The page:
New Delhi: Late in September 2014, veteran filmmaker Ramesh Sippy announced a return to the director’s chair after nearly two decades. The romantic comedy titled Shimla Mirch, starring Hema Malini and Rajkummar Rao, marked the director’s comeback 19 years after he helmed a Shah Rukh Khan and Raveena Tandon comedy called Zamaana Deewana (1995). Almost three years later though, the film hasn’t been released.
Sippy’s directorial venture is not the only Bollywood film awaiting release long after completion. Some other Hindi films that remain unreleased long after their announcement and production are director Kunal Kohli’s acting debut Phir Se, which features television star Jennifer Winget in the lead along with him, Richa Chadda-starrer Cabaret co-produced by Pooja Bhatt, Bhaiyyaji Superhitt starring Sunny Deol, Preity Zinta and Ameesha Patel, and a host of Nawazuddin Siddiqui-starrers including Anwar Ka Ajab Kissa and The Music Teacher directed by Buddhdeb Dasgupta and Sarthak Dasgupta, respectively,
And that are just a few examples.
“The censor board certifies more than 3,000 feature films in all Indian languages each year,” said Utpal Acharya, founder of film production, distribution and marketing company Indian Film Studios. “For 2016, the total number of movies that managed a release was around 1,700, almost half of that. And we’re still talking of a fraction—the Indian film industry produces a minimum of 5,000 movies per year and out of those that don’t get released one only notices the bigger or prominent names.”
Trade experts said there are multiple reasons why a film may not see the light of the day and lack of novelty may just be one of them.
“Sometimes the making of a film takes so long that the plot, relevant at one point of time, loses its importance. Someone else could have made a similar story that may have already come out,” said film trade and business expert Girish Johar. “What follows is that the actors and makers find their interest dwindling and the project loses steam.”
In other cases, the film may run into censor trouble after completion. A producer looking for a “U” (unrestricted public exhibition) certificate may not want an “A” or “U/A” (unrestricted public exhibition subject to parental guidance for children below the age of 12) certificate since he plans to further sell the film to satellite television channels which may require separate guidelines for films other than those with “U” ratings. But the absence of an exciting subject, Johar added, is linked to financial challenges. For example, the producer may run short of P&A (prints and advertising) funds or not find any takers for distribution.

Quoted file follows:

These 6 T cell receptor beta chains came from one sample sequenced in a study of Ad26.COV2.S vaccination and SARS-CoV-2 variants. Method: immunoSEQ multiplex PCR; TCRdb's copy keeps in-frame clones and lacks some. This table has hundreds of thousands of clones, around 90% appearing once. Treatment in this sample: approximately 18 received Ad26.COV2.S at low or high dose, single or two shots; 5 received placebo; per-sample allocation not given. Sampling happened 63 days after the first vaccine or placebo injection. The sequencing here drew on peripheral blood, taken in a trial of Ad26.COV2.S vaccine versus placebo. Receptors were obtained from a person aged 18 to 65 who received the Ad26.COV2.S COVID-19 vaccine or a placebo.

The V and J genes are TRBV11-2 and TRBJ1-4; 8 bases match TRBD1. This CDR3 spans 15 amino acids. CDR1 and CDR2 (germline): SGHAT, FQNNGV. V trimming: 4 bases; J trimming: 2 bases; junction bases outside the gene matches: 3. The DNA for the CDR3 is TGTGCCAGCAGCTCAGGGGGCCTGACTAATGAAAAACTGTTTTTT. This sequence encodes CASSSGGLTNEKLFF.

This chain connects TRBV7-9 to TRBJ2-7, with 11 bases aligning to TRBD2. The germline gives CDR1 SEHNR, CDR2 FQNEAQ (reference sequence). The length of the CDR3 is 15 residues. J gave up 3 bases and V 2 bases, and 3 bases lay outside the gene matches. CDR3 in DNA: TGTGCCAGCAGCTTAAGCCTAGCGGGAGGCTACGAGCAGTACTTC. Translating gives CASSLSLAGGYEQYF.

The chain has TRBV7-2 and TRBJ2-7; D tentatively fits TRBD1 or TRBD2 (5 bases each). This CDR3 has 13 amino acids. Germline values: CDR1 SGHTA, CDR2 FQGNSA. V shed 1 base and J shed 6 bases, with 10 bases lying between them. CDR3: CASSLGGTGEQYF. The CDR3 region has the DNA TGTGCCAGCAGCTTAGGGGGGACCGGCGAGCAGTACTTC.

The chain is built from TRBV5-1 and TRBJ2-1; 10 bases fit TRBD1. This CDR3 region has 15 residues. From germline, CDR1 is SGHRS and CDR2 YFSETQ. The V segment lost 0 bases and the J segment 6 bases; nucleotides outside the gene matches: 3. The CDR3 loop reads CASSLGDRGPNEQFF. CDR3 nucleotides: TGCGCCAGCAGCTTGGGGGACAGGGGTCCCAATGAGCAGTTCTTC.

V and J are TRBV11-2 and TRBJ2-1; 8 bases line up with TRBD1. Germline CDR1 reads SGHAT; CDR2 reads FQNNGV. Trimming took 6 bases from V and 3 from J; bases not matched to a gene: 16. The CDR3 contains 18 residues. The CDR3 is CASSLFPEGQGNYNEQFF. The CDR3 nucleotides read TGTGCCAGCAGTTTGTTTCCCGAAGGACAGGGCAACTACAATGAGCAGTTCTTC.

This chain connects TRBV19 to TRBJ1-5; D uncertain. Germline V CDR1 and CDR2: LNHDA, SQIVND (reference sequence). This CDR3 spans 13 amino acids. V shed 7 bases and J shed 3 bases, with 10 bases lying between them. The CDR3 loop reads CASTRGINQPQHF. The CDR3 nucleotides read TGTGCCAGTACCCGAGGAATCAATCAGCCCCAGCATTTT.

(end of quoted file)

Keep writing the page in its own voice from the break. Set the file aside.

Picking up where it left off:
“Most big distributors in the market today are aligned with major studios and release their films on their terms whereas when it comes to individual producers, they don’t put money that easily,” said Atul Mohan, editor of trade magazine Complete Cinema. “When it comes to small-budget films that typically cost producers Rs10-15 crore to make, distributors would have to buy them for around Rs2.5 crore for a major territory like Mumbai or Delhi and Rs75 lakh-1.5 crore for the mini-territories. Plus they would require another Rs10-15 lakh for local publicity. The general perception is why take a risk for a film that may not even recover its print and advertising cost.”
The overall studio and film exhibition market in India, experts like Mohan said, has a lot to do with the big number of movies that remain unreleased each year. Most studios come with a checklist of big stars and young, bankable directors before green-lighting a film, reducing the chances for smaller names to get studio backing and, consequently, distributor support.
“There might be situations where the producers realize they may not even recover the P&A cost and many of them are worried about their image,” Acharya said. “Ultimately it’s a business decision. If a product made in the range of Rs4-5 crore which has an additional Rs2.5 crore in P&A cost means you’re putting good money after bad money. Besides multiplexes are ruthless, if the content doesn’t work, they don’t even wait for Saturday, the film is out Friday evening itself. These are the harsh realities.”
However, it’s not just about the money. Cabaret director Kaustav Narayan Niyogi said, “It’s absolutely unfortunate that so many films (in the industry) get stuck. Remuneration is one kind of reward but the larger issue for a creative person is the effort they’ve put in and not knowing whether the film would meet expectations. Forget appreciation or criticism, just the fact that the effort hasn’t been seen is disappointing.”